They're fighting for promotion on the pitch, but off it, they're barely staying afloat. Welcome to IBWM, Richard Martin.

Discounting Liverpool fans marching from a pub to the ground or Manchester United supporters wearing gold and green scarves to show their opposition to their owners, protest at football is not something we are used to in England. In Spain, public displays of disaffection by fans are a bit more common.

In 2009, tens of thousands of Real Betis fans marched through the streets of Seville to demand the resignation of then president José León Gomez. Athletic Bilbao and Real Sociedad fans (and sometimes players) have long been known for publicly supporting the cause of Basque independence, while the same goes for Catalan self-determination at Barcelona.

Another club synonymous with protest is Madrid’s lesser known club, Rayo Vallecano, located in the ultra-proud, working class neighbourhood of Vallecas. Rayo’s fans are as political as they come, and they certainly aren’t shy of a bit of protest. Last season, their Ultras, the Bukaneros, voiced their concern about having matches on Friday evenings for the purpose of television by boycotting both of their games which were played on a Friday night. The usually packed stand behind the goal was notably empty, except for a banner reading ‘Say No to Football on Friday’. Similarly to St Pauli in Hamburg, their fans are also aligned to the local anti-fascist movement and have organized special ‘Anti-racism match days’.

This isn’t even mentioning the giant Che Guevara flag waved at each game, the absence of modern Spanish national flags in favour of the old Republican flags in the stadium, or the left-wing and general anti-authoritarian sentiments in many of their chants. Bearing in mind all this and the fact that a large number of their fans look like punks or hippies, a first time visitor outside a Rayo game would be forgiven for thinking they going to a political rally instead of a football match.

But recently, it hasn’t just been the fans that have been getting their banners out. The players have too. In extraordinary scenes before their away game at Huesca on February 27th, the team’s players entered the pitch wearing t-shirts saying ‘Rayo players and Rayo fans, united by a feeling’, then lined up on the centre-circle and displayed a banner saying ‘Fix the problem – pay the players’.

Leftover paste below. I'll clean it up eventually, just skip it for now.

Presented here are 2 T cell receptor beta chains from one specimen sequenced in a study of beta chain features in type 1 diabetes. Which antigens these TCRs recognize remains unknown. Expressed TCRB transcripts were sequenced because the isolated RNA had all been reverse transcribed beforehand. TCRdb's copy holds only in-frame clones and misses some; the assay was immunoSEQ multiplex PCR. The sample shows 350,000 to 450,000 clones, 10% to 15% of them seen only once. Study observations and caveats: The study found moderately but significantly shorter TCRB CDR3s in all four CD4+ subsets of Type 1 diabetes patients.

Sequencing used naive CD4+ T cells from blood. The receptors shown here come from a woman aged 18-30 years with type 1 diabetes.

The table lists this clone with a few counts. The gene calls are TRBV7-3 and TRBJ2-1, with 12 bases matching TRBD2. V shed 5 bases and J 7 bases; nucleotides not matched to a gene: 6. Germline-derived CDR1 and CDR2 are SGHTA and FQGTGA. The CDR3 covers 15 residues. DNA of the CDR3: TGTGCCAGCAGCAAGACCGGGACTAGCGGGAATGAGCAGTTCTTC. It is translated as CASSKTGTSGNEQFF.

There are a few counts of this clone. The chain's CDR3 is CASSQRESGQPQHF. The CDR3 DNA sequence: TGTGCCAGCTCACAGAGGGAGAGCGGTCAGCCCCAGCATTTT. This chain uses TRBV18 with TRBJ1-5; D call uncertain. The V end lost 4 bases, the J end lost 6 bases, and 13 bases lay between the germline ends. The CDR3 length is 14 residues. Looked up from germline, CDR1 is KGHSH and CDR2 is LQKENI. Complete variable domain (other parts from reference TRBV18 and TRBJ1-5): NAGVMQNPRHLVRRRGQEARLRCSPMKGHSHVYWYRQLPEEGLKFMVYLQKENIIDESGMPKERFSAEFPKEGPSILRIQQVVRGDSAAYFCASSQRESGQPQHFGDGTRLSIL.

Because, quite simply, the players (and many members of staff) haven’t been paid. Just over two weeks ago the directors of Nueva Rumasa - the company that owns Rayo, along with a number of other companies, mainly specializing in dairy products – called a press conference to announce that it has a debt of over 700 million Euros, and is on the verge of bankruptcy. The ramifications for Rayo were that the staff won’t be paid for the month of February, while several players complained they haven’t been paid at all for several months. To make the situation worse, Jose Maria Ruiz Mateos, the head of Nueva Rumasa and main share-holder admitted that he didn’t know when they would be paid.

Understandably, the players weren’t too happy with the news. Although captain Michel assured the press after the announcement that the club ‘would continue fighting on the pitch’, not everyone seemed to share the sentiment. The day after the announcement was made, six key players didn’t attend training. Veteran midfielder José María Movilla spoke on radio station SER to air his grievances about the situation, stating that he had only received seven of the last eighteen months of pay and that there were a few players who ‘couldn’t even afford car repairs’ at the moment due to not receiving their salaries. Although he said that the team would carry on playing as best as they could, because ‘the dream of promotion is worth more than money’, he added ‘We also have limits’.

Movilla’s appearance was later condemned on the same radio station by club President Teresa Rivero, also Mateos’ wife. Rivero refuted the claim that players hadn’t been paid for a year and at half-time during the match at Huesca, after seeing the players’ protest, she told TV cameras of her disappointment in the team for not trusting her husband, who, she added, ‘is the nicest person in the world’ and declared that he ‘would never do anything to hurt anyone’. This, of course, is the same husband, who, when appearing in court for financial irregularities, punched the man (who was the then Economics Minister) who was bringing the charges against him.

Before the fateful news was announced, Rivero had enjoyed a harmonious relationship with the club since she became President of in 1994. A mother of no less than thirteen children and a housewife until she became President, she presided over the most successful period in the club’s history, enjoying top- flight football for four consecutive seasons between 1999-2003, and reaching the quarter finals of the UEFA Cup (in 1999/00). Captain Michel has said ‘she is like a mother to all of us’, and the fans took to her too, passing a referendum in 2004 to re-name the stadium ‘El Estádio Teresa Rivero’.

However, with news of the financial situation, coupled with Rivero’s comments in Huesca, the relationship appears to be in tatters. At Wednesday night’s 1-0 home win against fellow madrileño side Alcorcón, large sections of the crowd were chanting obscenities at the Presidential box where she was sitting. Many banners were displayed against Rivero, her husband and his corporation, with messages including “Rumasa No, Rayo Si”, “87 Years of History Deserves More Respect Than This”, and to top it all “Teresa: May God Forgive You, Because The Fans Won’t.” Before the game, her name had been ripped off the stadium’s main sign, while another sign, above the door to the players’ entrance, showed her name had been crossed out in black pen.